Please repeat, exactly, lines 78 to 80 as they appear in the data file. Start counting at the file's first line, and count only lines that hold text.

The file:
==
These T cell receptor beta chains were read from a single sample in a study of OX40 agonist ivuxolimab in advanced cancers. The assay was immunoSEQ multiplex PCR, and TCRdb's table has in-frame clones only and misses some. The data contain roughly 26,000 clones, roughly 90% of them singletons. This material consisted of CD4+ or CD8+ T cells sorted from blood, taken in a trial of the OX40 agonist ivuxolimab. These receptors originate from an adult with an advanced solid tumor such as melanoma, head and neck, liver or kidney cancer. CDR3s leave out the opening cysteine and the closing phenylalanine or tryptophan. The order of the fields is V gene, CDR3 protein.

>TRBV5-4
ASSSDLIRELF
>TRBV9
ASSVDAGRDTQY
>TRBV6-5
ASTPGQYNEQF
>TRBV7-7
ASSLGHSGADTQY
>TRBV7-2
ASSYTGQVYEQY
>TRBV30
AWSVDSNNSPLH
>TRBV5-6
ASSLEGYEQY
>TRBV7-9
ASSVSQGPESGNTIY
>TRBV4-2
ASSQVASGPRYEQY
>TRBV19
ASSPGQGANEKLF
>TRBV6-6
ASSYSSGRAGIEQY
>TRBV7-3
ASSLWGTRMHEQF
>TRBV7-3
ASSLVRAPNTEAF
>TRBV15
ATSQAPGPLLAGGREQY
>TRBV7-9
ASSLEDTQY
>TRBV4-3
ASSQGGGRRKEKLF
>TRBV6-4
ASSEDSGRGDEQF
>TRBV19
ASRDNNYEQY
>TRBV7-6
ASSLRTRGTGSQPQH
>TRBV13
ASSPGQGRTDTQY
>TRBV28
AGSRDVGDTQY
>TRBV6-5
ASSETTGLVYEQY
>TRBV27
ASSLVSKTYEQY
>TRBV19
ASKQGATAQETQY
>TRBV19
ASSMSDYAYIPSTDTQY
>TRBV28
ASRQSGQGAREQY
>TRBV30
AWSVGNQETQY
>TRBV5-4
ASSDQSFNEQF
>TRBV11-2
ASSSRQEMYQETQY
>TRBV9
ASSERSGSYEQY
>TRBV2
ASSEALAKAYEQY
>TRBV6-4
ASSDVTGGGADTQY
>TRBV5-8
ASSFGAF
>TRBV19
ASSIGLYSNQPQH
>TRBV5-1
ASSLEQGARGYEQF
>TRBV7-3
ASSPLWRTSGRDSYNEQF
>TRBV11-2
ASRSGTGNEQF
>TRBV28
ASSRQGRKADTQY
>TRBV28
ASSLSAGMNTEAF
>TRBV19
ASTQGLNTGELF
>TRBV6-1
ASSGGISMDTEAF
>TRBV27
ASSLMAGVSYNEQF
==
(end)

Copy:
>TRBV28
ASSLSAGMNTEAF
>TRBV19